Sunday, October 2, 2011

My Low-Carb Epiphany

On August 21, 2011, Sunday morning, I was checking my email and saw a newsletter from Dr. Macrola. I rarely read his newsletters but something got my attention. Something about calories that count or don’t count. I clicked at the newsletter and read an interview with Gary Taubes, author of the books “Good Calories, Bad Calories” and “Why We Get Fat and What to Do about it”.

He basically said is that calories that come from carbohydrates are bad, they make you fat, while calories that come from fat are good, they help you burn your fat.

Now, this is something that always puzzled me. Despite my scientific training, I was always skeptical of the “Calories In, Calories Out” idea that says: If you eat more calories than you burn, you will gain weight. If you eat less calories that you burn, you will lose weight. It is all about calorie balance. If you want to lose weight, you need to eat less and exercise more, to tip this balance. If you cut your calories by 500 a day, you will lose a pound a week. If you switch from a can of regular pop (100 calories) to diet pop, you will lose 11 lbs in a year, assuming that everything else stays the same.

I always found this last statement ridiculous. “Assuming that everything else stays the same,” but how can it stay the same? For one thing, drinking diet pop makes me hungry so I eat my 100 calories (and much more) from something else. Our bodies are not machines! They are much more complicated than that. Clearly, the body tries to preserve its weight. If that was not the case, as Gary Taubes says, if you ate just 30 calories more a day (that’s only a bite) then in 10 years you would gain 31 pounds, but clearly this is not happening.

Tim Noakes, in his book “Lore of Running” (3rd edition, not 4th, for some reason this part has been removed) discusses exactly this topic and mentions actual cases of people eating 5000 calories a day and not gaining weight and people eating 1000 calories and gaining weight. I have been through some periods in my life where I was eating more than 4000 calories a day and I was not gaining weight, so something more complicating is happening and a calorie balance is not obvious. I was thinking that maybe my body was not extracting all the caloric content of the foods I ate.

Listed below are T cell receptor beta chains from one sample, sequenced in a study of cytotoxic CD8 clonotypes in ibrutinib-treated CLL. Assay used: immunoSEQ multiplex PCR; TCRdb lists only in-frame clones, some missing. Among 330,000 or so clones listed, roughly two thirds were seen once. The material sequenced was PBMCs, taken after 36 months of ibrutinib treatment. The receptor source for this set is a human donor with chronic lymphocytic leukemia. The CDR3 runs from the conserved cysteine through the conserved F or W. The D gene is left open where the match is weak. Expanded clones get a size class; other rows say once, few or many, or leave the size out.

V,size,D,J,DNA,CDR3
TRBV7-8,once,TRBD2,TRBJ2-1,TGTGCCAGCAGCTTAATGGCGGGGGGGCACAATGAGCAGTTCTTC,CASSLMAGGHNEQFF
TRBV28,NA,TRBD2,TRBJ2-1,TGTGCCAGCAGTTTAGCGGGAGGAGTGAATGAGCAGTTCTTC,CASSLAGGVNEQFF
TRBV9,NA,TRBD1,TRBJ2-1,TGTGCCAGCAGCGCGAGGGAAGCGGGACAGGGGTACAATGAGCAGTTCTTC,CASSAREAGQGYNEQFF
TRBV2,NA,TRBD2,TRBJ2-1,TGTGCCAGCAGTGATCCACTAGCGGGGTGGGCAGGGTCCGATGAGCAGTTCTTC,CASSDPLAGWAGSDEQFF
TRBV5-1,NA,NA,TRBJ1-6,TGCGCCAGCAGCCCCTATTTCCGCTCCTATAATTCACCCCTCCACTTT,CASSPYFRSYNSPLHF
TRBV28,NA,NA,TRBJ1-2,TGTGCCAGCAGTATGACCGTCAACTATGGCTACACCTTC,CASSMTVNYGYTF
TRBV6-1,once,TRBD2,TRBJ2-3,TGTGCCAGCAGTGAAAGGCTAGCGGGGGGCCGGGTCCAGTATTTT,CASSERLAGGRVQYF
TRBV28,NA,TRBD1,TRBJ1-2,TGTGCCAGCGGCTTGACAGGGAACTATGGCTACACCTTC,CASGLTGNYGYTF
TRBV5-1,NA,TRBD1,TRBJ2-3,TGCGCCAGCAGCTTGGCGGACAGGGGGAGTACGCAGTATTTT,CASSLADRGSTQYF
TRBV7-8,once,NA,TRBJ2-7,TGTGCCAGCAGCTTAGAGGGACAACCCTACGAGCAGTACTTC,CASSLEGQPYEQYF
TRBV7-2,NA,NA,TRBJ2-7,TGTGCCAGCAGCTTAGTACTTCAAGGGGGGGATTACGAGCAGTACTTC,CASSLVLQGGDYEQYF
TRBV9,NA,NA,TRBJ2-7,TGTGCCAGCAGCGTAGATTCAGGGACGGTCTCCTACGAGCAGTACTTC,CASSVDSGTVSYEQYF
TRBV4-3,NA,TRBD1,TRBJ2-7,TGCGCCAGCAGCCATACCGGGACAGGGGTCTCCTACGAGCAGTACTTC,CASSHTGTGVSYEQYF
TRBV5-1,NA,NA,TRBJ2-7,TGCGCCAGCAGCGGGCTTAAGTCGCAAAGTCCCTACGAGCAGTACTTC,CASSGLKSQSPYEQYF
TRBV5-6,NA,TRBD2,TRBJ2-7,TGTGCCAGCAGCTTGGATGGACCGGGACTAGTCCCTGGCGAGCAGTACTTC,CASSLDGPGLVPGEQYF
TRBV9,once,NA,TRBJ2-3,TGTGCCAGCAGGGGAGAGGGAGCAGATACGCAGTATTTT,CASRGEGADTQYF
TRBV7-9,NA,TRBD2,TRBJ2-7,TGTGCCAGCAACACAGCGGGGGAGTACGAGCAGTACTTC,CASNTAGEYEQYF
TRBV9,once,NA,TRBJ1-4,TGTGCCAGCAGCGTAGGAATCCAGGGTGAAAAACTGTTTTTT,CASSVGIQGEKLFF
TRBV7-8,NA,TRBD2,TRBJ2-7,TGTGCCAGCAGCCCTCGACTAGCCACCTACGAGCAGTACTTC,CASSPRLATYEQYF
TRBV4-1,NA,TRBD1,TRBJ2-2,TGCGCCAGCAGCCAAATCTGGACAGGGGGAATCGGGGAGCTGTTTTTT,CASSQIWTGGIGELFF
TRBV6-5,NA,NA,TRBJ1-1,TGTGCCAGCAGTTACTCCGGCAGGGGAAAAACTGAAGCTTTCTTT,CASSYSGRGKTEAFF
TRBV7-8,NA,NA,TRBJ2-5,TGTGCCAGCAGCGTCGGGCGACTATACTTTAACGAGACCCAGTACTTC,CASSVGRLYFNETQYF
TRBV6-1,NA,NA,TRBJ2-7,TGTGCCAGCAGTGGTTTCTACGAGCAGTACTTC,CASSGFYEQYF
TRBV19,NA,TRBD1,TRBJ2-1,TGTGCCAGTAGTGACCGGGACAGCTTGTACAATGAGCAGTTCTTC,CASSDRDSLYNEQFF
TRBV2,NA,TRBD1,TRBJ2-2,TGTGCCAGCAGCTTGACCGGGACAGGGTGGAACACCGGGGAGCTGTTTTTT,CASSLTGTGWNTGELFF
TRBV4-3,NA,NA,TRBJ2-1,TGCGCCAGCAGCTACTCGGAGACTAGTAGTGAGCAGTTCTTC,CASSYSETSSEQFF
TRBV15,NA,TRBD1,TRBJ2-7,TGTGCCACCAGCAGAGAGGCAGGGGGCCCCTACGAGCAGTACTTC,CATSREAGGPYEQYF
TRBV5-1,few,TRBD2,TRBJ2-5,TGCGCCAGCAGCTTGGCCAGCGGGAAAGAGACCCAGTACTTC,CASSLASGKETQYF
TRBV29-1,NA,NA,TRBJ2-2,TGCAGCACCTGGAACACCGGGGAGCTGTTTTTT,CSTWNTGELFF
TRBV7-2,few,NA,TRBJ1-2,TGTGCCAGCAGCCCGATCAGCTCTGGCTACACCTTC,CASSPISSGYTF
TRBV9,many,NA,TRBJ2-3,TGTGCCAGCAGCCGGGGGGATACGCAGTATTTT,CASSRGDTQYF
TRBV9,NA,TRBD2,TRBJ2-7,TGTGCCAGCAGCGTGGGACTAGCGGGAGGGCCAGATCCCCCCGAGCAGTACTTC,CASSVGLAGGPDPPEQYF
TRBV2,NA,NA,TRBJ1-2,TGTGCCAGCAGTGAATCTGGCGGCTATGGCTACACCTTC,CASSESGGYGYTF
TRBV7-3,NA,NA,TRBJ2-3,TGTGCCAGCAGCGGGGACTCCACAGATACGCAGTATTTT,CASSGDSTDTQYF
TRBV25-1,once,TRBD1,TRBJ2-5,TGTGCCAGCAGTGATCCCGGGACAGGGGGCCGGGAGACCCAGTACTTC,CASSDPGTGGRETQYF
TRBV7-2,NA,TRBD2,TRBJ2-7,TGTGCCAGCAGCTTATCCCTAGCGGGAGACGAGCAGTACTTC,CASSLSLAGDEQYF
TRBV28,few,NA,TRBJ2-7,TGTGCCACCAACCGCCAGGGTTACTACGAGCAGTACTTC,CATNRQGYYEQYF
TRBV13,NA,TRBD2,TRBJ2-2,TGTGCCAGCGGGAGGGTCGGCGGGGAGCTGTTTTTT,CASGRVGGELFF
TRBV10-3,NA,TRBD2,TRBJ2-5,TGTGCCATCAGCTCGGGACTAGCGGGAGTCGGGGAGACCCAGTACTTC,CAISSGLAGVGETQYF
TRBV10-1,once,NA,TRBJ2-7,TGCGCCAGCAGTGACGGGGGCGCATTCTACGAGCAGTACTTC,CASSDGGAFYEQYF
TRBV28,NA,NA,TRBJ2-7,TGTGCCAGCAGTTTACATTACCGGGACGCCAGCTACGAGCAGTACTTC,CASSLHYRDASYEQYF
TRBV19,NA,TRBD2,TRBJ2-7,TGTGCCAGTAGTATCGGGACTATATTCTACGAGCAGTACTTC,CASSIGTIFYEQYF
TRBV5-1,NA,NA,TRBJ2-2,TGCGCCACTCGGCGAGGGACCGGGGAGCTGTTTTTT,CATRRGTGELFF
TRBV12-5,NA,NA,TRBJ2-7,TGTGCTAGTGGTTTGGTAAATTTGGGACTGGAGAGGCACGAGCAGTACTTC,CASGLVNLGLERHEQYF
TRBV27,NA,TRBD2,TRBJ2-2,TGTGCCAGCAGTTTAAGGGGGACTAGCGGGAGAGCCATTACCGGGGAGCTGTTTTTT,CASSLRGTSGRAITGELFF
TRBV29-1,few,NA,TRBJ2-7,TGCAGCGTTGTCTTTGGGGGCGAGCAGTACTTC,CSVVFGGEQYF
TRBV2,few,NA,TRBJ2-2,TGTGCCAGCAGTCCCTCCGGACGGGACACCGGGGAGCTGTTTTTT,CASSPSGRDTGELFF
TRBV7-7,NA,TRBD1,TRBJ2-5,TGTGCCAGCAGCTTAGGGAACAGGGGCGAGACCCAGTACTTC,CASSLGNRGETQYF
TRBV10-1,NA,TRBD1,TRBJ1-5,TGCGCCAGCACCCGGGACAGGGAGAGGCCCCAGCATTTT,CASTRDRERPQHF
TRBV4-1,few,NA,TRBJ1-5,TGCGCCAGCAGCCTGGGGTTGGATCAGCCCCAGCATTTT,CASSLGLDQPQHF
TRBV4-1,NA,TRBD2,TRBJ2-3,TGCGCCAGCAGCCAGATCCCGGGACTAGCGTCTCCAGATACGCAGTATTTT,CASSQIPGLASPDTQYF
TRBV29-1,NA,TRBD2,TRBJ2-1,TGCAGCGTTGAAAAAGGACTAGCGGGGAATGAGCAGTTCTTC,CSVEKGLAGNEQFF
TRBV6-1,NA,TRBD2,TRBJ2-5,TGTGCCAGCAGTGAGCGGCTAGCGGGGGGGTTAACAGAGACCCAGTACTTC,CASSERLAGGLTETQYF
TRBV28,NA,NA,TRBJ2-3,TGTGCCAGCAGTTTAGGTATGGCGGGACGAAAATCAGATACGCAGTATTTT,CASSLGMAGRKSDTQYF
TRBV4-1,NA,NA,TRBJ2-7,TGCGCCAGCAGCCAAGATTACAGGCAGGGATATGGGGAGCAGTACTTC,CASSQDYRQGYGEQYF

What was new to me was the idea that calories from carbs will make you fat. Up to this point, I thought that food is food, and, even though I did not buy the caloric balance theory of gaining weight, I did not have any explanation for why some people gain weight and others do not, even if they are eating and exercising in a similar way.

So here was my epiphany: I am struggling with my weight because I am eating too many carbs!!!

My whole life flashed before my eyes. How in Greece I was eating loads of fat and was slim. How in the USA, replacing fat for sugar I gained weight. How in Arizona I lost 5 lbs despite eating lots of fat. How I crave fat after very long runs. How I have tried to cut fat to lose weight and ended up going crazy. How I carbo load before every race and almost every day.

I thought about what I was eating, and I was definitely eating too many carbs! In general, I am not a big pasta or bread eater. But I ate bread, cereal, cookies (lots of sweet foods), pizza, potatoes, and fruits. LOTS of FRUITS! On an average day I would eat 3 bananas, two apples, an orange and maybe other fruits. My wife goes grocery shopping on Saturday and by Wednesday we are out of fruit and she is not eating any. Many times she said to me “how much fruit are you eating?” not believing in her eyes that all the fruit was gone! I ate fruits as a snack between meals, as a desert after a meal, when I was thirsty, or when I had nothing better to do. Go to the kitchen, grab an apple. That’s the story of my life. Everyone says that fruit is good, so no problem. “An apple a day keeps the doctor away” so I would eat 3 apples for extra insurance. Even Weight Watchers dropped the points for fruits so people can eat fruit without any guilt or worries “We know that it is not eating fruit that brought you here.” Yeah, sure….